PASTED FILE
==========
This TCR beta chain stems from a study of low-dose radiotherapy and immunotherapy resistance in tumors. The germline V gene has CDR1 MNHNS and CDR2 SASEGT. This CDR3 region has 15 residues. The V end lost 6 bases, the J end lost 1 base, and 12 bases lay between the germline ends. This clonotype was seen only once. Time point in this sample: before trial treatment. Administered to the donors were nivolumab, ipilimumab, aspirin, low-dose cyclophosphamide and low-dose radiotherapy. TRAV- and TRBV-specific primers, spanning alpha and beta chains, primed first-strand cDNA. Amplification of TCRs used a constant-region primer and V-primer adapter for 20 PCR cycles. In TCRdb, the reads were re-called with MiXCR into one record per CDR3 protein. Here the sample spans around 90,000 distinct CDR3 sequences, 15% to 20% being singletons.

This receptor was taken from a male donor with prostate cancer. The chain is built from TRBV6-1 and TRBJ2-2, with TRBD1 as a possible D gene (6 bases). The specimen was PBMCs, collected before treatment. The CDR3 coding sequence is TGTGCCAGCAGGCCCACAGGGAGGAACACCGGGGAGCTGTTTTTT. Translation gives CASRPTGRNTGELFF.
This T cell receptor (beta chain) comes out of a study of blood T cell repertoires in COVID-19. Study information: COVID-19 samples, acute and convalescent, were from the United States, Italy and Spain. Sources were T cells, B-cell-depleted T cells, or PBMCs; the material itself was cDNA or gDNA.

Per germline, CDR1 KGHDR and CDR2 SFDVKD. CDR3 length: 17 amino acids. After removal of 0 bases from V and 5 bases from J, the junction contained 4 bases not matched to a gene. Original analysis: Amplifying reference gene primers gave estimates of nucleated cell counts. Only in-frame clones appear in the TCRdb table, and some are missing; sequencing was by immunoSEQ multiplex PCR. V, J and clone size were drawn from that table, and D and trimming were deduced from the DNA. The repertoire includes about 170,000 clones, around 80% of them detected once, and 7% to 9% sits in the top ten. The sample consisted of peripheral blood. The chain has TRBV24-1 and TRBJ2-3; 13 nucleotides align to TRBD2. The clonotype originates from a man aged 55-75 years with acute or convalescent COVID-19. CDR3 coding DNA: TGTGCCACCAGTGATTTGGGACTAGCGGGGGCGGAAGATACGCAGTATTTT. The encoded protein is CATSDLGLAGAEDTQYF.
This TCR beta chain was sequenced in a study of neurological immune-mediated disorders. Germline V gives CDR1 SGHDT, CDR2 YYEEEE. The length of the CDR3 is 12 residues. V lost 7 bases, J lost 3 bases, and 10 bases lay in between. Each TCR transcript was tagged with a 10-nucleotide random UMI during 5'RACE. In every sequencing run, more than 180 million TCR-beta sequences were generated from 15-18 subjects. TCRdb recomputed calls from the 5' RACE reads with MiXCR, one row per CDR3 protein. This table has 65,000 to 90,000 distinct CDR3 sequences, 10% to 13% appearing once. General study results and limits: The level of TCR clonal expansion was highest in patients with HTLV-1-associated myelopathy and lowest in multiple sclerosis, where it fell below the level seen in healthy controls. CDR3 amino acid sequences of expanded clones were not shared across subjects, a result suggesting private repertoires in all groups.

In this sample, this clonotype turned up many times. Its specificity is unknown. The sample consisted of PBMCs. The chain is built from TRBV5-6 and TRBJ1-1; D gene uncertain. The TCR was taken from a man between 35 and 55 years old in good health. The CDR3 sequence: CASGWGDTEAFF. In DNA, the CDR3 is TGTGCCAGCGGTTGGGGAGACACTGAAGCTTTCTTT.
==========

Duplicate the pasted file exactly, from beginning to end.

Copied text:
This TCR beta chain stems from a study of low-dose radiotherapy and immunotherapy resistance in tumors. The germline V gene has CDR1 MNHNS and CDR2 SASEGT. This CDR3 region has 15 residues. The V end lost 6 bases, the J end lost 1 base, and 12 bases lay between the germline ends. This clonotype was seen only once. Time point in this sample: before trial treatment. Administered to the donors were nivolumab, ipilimumab, aspirin, low-dose cyclophosphamide and low-dose radiotherapy. TRAV- and TRBV-specific primers, spanning alpha and beta chains, primed first-strand cDNA. Amplification of TCRs used a constant-region primer and V-primer adapter for 20 PCR cycles. In TCRdb, the reads were re-called with MiXCR into one record per CDR3 protein. Here the sample spans around 90,000 distinct CDR3 sequences, 15% to 20% being singletons.

This receptor was taken from a male donor with prostate cancer. The chain is built from TRBV6-1 and TRBJ2-2, with TRBD1 as a possible D gene (6 bases). The specimen was PBMCs, collected before treatment. The CDR3 coding sequence is TGTGCCAGCAGGCCCACAGGGAGGAACACCGGGGAGCTGTTTTTT. Translation gives CASRPTGRNTGELFF.
This T cell receptor (beta chain) comes out of a study of blood T cell repertoires in COVID-19. Study information: COVID-19 samples, acute and convalescent, were from the United States, Italy and Spain. Sources were T cells, B-cell-depleted T cells, or PBMCs; the material itself was cDNA or gDNA.

Per germline, CDR1 KGHDR and CDR2 SFDVKD. CDR3 length: 17 amino acids. After removal of 0 bases from V and 5 bases from J, the junction contained 4 bases not matched to a gene. Original analysis: Amplifying reference gene primers gave estimates of nucleated cell counts. Only in-frame clones appear in the TCRdb table, and some are missing; sequencing was by immunoSEQ multiplex PCR. V, J and clone size were drawn from that table, and D and trimming were deduced from the DNA. The repertoire includes about 170,000 clones, around 80% of them detected once, and 7% to 9% sits in the top ten. The sample consisted of peripheral blood. The chain has TRBV24-1 and TRBJ2-3; 13 nucleotides align to TRBD2. The clonotype originates from a man aged 55-75 years with acute or convalescent COVID-19. CDR3 coding DNA: TGTGCCACCAGTGATTTGGGACTAGCGGGGGCGGAAGATACGCAGTATTTT. The encoded protein is CATSDLGLAGAEDTQYF.
This TCR beta chain was sequenced in a study of neurological immune-mediated disorders. Germline V gives CDR1 SGHDT, CDR2 YYEEEE. The length of the CDR3 is 12 residues. V lost 7 bases, J lost 3 bases, and 10 bases lay in between. Each TCR transcript was tagged with a 10-nucleotide random UMI during 5'RACE. In every sequencing run, more than 180 million TCR-beta sequences were generated from 15-18 subjects. TCRdb recomputed calls from the 5' RACE reads with MiXCR, one row per CDR3 protein. This table has 65,000 to 90,000 distinct CDR3 sequences, 10% to 13% appearing once. General study results and limits: The level of TCR clonal expansion was highest in patients with HTLV-1-associated myelopathy and lowest in multiple sclerosis, where it fell below the level seen in healthy controls. CDR3 amino acid sequences of expanded clones were not shared across subjects, a result suggesting private repertoires in all groups.

In this sample, this clonotype turned up many times. Its specificity is unknown. The sample consisted of PBMCs. The chain is built from TRBV5-6 and TRBJ1-1; D gene uncertain. The TCR was taken from a man between 35 and 55 years old in good health. The CDR3 sequence: CASGWGDTEAFF. In DNA, the CDR3 is TGTGCCAGCGGTTGGGGAGACACTGAAGCTTTCTTT.